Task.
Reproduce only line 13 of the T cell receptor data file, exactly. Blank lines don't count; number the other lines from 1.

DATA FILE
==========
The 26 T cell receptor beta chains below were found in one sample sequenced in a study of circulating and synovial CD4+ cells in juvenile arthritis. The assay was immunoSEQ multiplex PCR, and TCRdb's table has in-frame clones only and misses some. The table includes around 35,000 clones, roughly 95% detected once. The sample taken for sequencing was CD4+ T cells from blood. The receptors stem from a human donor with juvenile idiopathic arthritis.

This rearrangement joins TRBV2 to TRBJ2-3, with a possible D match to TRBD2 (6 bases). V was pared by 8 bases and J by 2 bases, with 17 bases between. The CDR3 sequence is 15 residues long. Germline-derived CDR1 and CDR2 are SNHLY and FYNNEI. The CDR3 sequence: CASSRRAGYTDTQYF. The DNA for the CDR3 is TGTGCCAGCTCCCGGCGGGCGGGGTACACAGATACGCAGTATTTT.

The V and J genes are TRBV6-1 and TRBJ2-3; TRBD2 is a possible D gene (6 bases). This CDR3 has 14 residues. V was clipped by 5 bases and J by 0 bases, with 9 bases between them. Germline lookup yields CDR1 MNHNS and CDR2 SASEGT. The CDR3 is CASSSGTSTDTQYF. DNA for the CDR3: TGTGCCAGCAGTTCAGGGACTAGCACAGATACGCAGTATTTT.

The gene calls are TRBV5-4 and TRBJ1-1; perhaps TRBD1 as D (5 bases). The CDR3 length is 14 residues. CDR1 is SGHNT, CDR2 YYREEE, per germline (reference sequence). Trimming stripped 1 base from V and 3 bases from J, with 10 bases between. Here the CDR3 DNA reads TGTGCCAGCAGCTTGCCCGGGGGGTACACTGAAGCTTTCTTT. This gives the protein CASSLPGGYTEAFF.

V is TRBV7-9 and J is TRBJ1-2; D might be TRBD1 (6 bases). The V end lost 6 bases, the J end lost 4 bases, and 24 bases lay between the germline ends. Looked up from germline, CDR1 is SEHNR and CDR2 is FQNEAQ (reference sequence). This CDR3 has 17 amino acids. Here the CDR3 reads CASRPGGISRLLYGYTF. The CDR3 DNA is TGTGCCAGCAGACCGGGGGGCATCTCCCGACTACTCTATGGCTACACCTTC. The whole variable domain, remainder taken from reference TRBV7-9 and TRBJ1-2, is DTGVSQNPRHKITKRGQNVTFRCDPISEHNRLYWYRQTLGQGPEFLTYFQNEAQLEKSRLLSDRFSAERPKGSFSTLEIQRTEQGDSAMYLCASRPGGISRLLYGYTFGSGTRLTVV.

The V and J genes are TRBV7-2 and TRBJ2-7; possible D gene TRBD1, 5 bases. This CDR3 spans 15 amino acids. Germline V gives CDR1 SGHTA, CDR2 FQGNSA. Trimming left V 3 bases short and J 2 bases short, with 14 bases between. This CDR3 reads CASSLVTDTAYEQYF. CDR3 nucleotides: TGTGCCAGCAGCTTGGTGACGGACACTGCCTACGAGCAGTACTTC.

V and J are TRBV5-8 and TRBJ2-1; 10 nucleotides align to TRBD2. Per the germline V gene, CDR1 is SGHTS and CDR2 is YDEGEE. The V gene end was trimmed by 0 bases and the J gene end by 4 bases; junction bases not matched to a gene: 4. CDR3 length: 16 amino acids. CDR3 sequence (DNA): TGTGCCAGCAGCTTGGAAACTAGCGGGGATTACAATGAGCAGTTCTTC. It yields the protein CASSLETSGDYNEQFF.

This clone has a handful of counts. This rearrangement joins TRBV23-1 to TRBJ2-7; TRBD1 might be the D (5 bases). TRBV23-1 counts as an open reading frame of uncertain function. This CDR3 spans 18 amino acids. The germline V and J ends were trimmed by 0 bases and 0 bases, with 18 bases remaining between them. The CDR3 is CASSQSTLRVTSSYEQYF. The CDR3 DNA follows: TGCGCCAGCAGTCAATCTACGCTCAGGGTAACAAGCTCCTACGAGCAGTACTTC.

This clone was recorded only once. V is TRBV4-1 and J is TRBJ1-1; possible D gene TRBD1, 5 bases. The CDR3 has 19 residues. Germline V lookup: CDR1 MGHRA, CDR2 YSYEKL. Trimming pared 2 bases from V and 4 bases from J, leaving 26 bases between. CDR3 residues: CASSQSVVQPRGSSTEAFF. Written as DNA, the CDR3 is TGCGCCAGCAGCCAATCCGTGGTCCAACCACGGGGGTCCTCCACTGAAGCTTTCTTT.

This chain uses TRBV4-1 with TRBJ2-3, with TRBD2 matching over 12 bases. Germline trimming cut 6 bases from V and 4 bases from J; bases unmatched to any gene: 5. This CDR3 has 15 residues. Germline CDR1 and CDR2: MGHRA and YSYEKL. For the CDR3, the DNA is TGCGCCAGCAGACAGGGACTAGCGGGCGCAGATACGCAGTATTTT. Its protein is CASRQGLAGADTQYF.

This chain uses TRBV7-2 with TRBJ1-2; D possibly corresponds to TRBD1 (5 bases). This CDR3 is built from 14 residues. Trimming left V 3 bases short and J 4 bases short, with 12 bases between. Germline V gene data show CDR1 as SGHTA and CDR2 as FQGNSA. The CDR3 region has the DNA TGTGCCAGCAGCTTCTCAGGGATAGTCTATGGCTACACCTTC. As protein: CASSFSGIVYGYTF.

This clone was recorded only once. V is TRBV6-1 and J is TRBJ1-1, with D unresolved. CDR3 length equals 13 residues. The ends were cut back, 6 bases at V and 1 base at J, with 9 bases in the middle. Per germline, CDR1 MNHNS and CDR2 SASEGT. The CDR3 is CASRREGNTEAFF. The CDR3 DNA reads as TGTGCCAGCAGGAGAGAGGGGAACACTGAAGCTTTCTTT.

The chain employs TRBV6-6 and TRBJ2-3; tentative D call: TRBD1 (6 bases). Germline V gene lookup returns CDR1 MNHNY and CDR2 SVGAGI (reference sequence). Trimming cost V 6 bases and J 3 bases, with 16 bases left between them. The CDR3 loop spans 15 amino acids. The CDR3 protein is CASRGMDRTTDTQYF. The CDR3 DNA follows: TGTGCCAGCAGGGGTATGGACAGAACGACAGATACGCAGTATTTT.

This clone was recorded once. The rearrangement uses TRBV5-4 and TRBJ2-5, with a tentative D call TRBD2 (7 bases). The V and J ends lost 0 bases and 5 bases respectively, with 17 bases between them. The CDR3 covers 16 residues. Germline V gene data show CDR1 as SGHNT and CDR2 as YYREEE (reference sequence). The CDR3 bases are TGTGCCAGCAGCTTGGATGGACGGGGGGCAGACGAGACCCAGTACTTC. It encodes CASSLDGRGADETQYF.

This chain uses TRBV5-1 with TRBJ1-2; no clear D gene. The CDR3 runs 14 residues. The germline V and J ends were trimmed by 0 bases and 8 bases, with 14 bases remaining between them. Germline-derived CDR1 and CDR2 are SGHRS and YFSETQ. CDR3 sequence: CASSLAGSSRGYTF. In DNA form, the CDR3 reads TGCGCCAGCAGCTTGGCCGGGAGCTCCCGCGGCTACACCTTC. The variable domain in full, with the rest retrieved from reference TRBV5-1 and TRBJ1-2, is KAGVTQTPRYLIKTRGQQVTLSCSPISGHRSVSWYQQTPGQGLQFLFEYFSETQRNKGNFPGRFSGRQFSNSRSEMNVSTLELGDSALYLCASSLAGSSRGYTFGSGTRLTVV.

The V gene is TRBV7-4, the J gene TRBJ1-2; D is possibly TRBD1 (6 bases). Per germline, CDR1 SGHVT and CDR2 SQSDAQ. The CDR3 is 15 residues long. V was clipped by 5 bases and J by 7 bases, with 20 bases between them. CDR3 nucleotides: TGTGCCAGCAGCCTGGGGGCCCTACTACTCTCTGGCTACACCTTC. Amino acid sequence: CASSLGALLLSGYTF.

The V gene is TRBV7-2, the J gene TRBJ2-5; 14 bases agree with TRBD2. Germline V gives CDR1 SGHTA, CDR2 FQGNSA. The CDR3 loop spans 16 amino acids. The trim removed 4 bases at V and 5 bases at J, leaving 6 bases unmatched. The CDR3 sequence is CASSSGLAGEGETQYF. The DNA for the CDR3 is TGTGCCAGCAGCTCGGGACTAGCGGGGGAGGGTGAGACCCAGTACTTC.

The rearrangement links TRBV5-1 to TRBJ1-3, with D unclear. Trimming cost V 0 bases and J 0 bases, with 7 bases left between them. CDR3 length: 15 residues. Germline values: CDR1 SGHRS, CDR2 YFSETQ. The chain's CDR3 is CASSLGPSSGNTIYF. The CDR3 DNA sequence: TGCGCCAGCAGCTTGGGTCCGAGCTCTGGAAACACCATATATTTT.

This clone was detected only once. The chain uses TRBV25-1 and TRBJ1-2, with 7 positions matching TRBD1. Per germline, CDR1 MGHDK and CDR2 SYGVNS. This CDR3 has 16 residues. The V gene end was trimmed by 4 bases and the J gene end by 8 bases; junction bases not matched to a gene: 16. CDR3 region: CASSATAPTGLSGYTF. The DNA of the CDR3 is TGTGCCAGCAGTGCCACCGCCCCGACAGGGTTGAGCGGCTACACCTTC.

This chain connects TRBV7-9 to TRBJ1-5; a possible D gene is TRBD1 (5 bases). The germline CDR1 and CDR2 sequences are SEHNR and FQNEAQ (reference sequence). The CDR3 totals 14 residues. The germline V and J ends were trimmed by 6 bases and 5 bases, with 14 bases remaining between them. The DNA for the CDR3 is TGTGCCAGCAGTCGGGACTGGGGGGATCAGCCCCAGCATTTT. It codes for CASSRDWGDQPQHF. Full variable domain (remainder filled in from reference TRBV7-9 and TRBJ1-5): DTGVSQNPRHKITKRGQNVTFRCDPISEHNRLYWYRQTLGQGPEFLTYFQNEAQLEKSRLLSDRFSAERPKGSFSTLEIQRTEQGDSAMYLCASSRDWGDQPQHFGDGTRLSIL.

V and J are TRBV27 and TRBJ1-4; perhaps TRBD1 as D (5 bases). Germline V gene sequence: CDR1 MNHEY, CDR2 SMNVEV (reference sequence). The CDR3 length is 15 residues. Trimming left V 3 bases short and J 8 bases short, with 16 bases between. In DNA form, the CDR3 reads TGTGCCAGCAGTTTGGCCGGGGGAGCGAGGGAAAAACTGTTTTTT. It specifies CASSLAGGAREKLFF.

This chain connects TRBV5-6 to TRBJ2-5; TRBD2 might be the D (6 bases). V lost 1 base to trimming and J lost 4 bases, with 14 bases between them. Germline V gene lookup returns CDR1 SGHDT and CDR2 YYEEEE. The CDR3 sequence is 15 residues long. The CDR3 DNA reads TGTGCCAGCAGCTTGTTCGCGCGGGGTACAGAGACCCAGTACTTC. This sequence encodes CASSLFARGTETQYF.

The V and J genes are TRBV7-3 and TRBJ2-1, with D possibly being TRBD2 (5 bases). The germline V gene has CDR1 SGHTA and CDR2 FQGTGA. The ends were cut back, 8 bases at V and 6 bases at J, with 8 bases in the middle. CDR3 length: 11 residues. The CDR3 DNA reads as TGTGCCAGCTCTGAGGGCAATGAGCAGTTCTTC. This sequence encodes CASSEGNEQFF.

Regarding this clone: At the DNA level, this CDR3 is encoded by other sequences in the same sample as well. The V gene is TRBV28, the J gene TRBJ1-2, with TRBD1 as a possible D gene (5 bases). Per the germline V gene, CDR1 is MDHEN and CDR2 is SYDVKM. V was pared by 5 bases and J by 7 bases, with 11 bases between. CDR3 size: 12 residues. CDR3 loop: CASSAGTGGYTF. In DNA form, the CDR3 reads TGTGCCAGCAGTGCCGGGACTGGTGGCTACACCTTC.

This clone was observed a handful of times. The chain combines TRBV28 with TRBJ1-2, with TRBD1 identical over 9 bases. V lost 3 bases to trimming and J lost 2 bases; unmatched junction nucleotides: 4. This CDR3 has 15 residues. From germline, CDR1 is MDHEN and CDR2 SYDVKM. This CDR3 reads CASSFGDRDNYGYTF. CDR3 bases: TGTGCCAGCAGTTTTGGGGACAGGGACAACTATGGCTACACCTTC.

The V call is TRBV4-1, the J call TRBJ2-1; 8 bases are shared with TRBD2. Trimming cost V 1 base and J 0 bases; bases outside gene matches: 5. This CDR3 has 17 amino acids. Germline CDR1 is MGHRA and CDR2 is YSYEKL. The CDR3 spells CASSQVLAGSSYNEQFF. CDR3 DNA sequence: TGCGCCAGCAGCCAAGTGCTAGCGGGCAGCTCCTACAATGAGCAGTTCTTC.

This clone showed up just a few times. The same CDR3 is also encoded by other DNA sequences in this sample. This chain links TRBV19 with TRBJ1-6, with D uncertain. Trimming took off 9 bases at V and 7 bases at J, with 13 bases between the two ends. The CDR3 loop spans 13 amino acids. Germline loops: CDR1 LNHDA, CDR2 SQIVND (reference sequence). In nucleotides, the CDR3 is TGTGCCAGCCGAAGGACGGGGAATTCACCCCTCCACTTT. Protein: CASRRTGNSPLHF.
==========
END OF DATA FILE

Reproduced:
The chain employs TRBV6-6 and TRBJ2-3; tentative D call: TRBD1 (6 bases). Germline V gene lookup returns CDR1 MNHNY and CDR2 SVGAGI (reference sequence). Trimming cost V 6 bases and J 3 bases, with 16 bases left between them. The CDR3 loop spans 15 amino acids. The CDR3 protein is CASRGMDRTTDTQYF. The CDR3 DNA follows: TGTGCCAGCAGGGGTATGGACAGAACGACAGATACGCAGTATTTT.